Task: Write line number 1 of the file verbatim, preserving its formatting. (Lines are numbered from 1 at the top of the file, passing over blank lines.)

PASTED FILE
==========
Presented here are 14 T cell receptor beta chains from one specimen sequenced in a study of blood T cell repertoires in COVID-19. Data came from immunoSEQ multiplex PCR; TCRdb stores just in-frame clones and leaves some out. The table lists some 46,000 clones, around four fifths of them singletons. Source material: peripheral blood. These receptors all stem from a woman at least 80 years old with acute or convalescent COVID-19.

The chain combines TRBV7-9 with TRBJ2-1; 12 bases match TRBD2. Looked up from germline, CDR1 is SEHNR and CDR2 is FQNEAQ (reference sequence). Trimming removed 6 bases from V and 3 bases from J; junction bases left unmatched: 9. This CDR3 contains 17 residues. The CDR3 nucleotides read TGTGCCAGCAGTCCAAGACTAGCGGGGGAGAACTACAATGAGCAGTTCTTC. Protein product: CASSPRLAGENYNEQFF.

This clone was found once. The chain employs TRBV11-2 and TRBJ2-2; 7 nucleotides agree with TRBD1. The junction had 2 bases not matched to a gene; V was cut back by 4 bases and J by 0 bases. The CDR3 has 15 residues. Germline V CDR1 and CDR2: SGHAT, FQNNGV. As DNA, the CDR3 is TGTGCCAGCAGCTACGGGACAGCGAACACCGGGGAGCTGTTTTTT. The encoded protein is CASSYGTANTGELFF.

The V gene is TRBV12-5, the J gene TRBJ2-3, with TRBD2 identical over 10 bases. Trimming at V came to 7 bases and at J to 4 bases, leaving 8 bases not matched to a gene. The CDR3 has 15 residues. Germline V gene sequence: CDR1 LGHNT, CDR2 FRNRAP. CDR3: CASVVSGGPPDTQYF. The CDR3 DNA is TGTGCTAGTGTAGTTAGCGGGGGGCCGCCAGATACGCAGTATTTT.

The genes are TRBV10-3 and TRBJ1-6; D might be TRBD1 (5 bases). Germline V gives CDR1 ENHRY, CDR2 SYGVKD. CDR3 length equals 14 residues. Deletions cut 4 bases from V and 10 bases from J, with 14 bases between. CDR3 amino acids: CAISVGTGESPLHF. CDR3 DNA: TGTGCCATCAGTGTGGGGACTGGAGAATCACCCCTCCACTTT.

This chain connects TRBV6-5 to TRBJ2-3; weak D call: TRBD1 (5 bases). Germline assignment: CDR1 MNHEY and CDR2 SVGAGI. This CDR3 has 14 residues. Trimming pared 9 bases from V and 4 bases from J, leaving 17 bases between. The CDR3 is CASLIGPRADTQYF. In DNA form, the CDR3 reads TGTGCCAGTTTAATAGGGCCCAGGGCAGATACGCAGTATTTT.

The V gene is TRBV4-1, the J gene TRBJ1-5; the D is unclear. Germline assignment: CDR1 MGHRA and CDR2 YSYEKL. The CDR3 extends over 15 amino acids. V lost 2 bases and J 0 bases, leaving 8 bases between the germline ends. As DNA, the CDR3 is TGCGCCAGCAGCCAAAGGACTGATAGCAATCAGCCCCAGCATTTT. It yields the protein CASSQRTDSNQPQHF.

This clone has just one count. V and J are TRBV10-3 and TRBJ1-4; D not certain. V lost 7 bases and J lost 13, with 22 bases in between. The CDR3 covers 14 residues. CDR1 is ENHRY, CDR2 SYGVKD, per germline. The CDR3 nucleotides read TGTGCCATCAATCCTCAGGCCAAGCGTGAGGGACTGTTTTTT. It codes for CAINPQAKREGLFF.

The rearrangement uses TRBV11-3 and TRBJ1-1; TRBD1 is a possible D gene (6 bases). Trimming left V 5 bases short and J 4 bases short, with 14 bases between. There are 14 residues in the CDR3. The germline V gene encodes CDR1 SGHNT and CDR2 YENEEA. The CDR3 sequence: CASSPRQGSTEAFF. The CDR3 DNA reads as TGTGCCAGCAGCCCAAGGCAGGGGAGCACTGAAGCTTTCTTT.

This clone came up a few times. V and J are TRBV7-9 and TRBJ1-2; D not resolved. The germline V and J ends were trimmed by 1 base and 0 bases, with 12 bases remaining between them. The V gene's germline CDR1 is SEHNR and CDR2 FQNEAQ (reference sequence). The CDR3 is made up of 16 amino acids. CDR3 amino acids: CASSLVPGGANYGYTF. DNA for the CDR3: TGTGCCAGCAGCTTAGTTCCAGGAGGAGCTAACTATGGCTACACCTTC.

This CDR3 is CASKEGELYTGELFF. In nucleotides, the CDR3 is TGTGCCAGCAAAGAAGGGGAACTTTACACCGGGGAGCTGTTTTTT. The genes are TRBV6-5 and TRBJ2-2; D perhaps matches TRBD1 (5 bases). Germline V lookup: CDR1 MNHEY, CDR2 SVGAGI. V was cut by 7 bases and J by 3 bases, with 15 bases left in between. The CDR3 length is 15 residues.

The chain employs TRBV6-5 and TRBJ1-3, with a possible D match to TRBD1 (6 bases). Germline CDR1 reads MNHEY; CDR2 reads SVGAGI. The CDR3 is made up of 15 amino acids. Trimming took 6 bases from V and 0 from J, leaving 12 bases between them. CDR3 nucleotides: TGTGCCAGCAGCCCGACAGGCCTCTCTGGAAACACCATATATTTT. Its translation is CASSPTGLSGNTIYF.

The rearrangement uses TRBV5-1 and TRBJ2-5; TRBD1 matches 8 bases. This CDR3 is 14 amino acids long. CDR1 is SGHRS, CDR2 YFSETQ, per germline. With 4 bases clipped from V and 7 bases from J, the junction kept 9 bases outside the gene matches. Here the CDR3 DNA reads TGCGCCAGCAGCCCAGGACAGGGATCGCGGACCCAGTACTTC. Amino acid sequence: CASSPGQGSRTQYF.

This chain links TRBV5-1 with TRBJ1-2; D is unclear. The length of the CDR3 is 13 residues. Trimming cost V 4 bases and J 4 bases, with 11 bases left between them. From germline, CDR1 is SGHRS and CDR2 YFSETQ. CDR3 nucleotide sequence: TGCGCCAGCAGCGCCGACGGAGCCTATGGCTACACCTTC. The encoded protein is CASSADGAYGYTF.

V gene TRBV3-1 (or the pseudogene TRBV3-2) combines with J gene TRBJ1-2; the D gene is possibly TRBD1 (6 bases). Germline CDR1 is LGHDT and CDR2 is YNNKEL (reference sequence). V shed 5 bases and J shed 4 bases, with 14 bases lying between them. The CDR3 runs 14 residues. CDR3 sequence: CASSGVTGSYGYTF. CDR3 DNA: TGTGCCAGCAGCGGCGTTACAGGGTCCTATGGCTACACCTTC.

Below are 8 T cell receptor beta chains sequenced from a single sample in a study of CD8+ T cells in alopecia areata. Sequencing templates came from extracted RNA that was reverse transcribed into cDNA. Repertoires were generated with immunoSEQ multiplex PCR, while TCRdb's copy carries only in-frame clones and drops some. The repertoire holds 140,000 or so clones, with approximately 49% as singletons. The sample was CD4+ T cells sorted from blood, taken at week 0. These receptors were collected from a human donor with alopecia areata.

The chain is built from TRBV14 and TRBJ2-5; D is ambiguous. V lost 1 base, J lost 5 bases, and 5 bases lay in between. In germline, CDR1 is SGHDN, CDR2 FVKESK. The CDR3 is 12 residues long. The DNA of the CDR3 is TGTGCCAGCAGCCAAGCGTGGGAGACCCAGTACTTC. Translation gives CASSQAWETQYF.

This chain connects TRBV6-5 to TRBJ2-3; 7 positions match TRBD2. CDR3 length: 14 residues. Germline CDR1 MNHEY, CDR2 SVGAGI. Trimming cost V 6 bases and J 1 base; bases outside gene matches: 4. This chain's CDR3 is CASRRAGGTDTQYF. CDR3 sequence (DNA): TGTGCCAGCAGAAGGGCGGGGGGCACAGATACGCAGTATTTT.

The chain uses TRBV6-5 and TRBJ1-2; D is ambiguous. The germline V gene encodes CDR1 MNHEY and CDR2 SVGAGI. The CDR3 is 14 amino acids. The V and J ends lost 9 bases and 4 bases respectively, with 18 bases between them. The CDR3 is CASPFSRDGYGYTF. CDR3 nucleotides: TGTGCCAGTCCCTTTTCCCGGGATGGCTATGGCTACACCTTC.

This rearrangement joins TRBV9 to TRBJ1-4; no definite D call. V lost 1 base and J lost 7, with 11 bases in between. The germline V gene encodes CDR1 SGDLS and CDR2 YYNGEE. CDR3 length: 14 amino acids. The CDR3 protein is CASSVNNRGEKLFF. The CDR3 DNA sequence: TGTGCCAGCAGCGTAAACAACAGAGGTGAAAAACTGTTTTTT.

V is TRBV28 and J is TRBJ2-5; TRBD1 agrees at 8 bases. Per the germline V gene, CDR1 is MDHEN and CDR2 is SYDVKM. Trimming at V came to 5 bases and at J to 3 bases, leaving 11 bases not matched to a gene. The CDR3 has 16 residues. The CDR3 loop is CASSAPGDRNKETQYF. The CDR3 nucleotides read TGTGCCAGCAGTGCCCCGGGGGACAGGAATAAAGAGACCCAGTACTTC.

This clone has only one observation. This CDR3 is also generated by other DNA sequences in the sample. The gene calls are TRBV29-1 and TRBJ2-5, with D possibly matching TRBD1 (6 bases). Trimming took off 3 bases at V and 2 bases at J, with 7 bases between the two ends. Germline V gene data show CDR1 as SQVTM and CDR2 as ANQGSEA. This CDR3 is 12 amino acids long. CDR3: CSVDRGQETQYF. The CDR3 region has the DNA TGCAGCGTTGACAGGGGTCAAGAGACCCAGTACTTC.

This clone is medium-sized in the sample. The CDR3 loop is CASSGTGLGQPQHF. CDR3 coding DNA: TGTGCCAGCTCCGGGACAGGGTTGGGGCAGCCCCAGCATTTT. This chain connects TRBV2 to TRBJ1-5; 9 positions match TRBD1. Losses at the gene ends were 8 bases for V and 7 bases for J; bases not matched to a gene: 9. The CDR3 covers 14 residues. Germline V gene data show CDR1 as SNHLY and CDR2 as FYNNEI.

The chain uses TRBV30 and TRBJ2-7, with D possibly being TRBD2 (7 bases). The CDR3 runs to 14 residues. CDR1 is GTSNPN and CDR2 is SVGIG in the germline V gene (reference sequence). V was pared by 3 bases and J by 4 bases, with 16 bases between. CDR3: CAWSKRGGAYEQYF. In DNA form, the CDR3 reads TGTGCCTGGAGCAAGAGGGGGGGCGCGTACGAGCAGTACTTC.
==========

Presented here are 14 T cell receptor beta chains from one specimen sequenced in a study of blood T cell repertoires in COVID-19. Data came from immunoSEQ multiplex PCR; TCRdb stores just in-frame clones and leaves some out. The table lists some 46,000 clones, around four fifths of them singletons. Source material: peripheral blood. These receptors all stem from a woman at least 80 years old with acute or convalescent COVID-19.